With automotive companies, there’s a couple of different decision points. I look at the value chain and think of it in different distribution points for decisioning. And so one of those is the agency and design process, right? The brands are working with agencies to build up their entire campaign whether that be in-house or out-house or a hybrid thereof.  The teams share information throughout the design process. The minute the marketing team has a blueprint or design and art documents concept, they start building campaigns and go-to-market opportunities for the new lineup. 

When automotive brands do an early release on a car, it’s not unlike a movie or a book or any other type of campaign where you don’t want those marketing and brand elements to leak out early. Or, if you’ve got a new concept that’s going to be hitting the auto show, it’s like an upfront in the TV world.  You don’t want to leak it before you have a chance to do a big splash in a promotional campaign and a big event. 

So automotive companies are dealing with design teams, integrated marketing departments, agencies, and external sponsors.  One step further, and they’re dealing with the retail component of dealerships. With new releases, the dealerships want to get that marketing information as soon as they can, right along with the incentives, to start promoting, drawing people in, and get those early orders on a waiting list.

Hummer is doing a great job of that right now. It just created arguably one of the best hybrid cars that can go zero to 60 (mph) in three seconds, and it crawls up the side of a mountain. Yet, it’s not available until 2022, 2023. So Hummer is using Epic’s Unreal Engine to create an entire concept that looks real to the naked eye like inside and outside the car.  On top of that, they’ve localized it. So if you’re in Florida where I live, you’ll see the vehicle in a landscape surrounded by Palm trees, beaches, and maybe even amusement parks. If you’re in Colorado, you’ll see it backdropped by the Rocky Mountains and maybe you’re up around a ski resort. And so all of that content ends up being a very sophisticated culmination of sharing of rights of distribution that has to be secured throughout the process.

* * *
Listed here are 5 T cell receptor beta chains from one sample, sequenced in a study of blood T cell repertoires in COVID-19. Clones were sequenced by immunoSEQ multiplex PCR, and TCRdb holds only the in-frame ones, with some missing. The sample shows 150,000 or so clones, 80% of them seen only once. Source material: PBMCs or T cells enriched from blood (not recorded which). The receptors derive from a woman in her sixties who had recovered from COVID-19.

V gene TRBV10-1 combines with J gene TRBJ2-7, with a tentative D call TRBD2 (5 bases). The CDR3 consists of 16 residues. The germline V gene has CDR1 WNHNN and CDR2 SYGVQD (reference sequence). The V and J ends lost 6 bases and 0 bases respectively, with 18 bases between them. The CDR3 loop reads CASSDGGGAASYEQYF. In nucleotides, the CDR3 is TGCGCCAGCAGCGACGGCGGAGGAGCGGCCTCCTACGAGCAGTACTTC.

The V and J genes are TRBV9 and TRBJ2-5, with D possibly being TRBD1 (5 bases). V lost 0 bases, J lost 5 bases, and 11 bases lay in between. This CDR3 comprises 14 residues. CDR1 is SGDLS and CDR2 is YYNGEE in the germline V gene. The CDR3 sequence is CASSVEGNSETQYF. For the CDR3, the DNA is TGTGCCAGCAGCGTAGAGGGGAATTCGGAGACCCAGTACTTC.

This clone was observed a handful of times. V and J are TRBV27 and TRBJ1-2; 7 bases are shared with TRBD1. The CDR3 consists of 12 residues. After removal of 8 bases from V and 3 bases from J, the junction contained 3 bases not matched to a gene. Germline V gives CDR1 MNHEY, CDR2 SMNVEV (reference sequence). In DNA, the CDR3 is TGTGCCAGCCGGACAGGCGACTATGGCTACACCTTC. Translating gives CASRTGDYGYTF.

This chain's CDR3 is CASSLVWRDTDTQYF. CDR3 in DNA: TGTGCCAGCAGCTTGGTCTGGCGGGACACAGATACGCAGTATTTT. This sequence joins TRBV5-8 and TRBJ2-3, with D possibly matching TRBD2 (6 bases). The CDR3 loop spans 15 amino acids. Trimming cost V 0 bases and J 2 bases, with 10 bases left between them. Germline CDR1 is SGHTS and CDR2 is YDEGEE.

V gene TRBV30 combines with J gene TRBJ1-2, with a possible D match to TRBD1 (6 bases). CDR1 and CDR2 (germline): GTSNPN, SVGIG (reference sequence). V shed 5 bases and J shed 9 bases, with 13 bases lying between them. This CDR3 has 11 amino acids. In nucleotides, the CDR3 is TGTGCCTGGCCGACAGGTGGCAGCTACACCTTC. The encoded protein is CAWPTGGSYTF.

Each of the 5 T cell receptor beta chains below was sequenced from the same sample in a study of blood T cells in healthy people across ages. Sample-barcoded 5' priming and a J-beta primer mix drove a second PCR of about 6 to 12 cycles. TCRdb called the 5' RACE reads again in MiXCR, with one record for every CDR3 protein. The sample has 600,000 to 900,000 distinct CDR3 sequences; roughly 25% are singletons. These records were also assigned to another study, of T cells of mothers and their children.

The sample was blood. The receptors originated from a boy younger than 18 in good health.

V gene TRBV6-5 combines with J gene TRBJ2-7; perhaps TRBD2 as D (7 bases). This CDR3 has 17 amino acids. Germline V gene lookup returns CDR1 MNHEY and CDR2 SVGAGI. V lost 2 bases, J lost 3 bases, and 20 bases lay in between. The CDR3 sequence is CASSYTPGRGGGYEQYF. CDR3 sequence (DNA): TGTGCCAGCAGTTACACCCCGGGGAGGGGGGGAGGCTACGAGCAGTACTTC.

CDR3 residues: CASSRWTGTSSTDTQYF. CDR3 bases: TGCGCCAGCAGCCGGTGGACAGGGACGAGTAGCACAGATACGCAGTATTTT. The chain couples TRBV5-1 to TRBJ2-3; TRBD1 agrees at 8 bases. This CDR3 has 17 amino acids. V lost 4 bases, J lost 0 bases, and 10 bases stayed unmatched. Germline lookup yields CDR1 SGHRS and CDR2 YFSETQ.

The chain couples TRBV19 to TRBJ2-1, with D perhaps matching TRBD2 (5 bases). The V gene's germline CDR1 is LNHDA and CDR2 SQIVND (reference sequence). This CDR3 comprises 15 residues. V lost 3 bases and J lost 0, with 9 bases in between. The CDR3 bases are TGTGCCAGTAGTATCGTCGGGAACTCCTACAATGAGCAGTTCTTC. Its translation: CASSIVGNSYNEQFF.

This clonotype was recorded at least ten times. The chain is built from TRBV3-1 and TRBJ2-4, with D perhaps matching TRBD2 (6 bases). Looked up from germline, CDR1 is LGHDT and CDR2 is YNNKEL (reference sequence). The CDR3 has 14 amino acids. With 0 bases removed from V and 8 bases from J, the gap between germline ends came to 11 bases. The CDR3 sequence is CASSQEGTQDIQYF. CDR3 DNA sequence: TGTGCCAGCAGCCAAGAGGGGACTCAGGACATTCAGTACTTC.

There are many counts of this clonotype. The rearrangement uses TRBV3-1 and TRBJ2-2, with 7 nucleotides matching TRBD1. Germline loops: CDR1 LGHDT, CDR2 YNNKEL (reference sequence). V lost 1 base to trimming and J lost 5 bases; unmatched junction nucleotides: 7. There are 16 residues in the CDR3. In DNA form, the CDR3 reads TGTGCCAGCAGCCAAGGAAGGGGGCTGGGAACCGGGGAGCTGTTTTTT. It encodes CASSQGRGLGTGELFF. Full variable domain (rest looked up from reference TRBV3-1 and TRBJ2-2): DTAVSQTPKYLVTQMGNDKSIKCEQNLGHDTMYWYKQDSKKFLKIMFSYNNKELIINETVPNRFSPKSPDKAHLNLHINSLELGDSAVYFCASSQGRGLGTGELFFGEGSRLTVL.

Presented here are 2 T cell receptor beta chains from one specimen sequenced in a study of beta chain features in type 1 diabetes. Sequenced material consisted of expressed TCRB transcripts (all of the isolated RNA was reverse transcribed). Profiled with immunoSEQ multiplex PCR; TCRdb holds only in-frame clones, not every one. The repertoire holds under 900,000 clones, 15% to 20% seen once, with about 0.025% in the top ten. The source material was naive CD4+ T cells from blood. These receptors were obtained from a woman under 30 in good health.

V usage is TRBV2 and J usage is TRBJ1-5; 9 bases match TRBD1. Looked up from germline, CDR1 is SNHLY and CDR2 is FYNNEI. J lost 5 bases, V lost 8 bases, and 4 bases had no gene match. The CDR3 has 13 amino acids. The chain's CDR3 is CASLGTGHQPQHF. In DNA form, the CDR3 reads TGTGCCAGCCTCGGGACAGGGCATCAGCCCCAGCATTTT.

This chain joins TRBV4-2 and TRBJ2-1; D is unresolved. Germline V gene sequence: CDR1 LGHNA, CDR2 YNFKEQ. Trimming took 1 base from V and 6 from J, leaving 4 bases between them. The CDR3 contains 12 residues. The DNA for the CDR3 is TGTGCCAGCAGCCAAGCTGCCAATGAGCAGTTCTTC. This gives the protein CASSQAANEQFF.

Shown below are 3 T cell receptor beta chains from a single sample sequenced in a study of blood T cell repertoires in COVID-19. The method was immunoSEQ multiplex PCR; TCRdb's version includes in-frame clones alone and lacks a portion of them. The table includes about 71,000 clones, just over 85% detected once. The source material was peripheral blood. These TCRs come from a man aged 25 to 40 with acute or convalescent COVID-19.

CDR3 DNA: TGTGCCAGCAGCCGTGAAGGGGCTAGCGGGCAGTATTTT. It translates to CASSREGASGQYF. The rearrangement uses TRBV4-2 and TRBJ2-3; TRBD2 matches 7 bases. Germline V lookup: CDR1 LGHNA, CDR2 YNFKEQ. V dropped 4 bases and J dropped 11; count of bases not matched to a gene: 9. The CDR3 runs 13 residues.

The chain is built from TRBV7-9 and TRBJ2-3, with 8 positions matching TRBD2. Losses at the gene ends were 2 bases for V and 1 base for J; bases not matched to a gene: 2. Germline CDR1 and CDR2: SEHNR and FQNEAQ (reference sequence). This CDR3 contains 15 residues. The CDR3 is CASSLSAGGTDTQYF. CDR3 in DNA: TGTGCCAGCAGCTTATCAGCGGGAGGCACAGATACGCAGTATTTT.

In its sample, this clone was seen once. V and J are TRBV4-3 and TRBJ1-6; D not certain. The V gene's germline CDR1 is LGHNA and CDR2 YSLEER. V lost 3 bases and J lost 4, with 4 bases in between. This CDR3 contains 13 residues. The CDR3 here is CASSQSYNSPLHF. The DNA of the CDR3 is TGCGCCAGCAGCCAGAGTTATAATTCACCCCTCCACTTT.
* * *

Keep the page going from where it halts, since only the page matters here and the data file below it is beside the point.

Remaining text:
What are the content security challenges that security professionals (the CIOs, CTOs, CISOs, etc.) are having to deal with today?

Don: Security professionals in general have an arduous role to play protecting their company’s assets at scale while empowering their employees to get work done and be productive. And that’s always a catalyst between those two things. The challenge that they’re facing now, especially as we start to work from home is how do we secure those mobile phones? Those endpoints, those laptops on video conferences, right? There’s all these great tools that have emerged that aren’t necessarily providing hardened security that companies need to protect themselves. And so I think that’s one of the big decisions: to choose between the trade offs and allowances for empowering the business to get work done, where maybe you don’t have the control that you need to.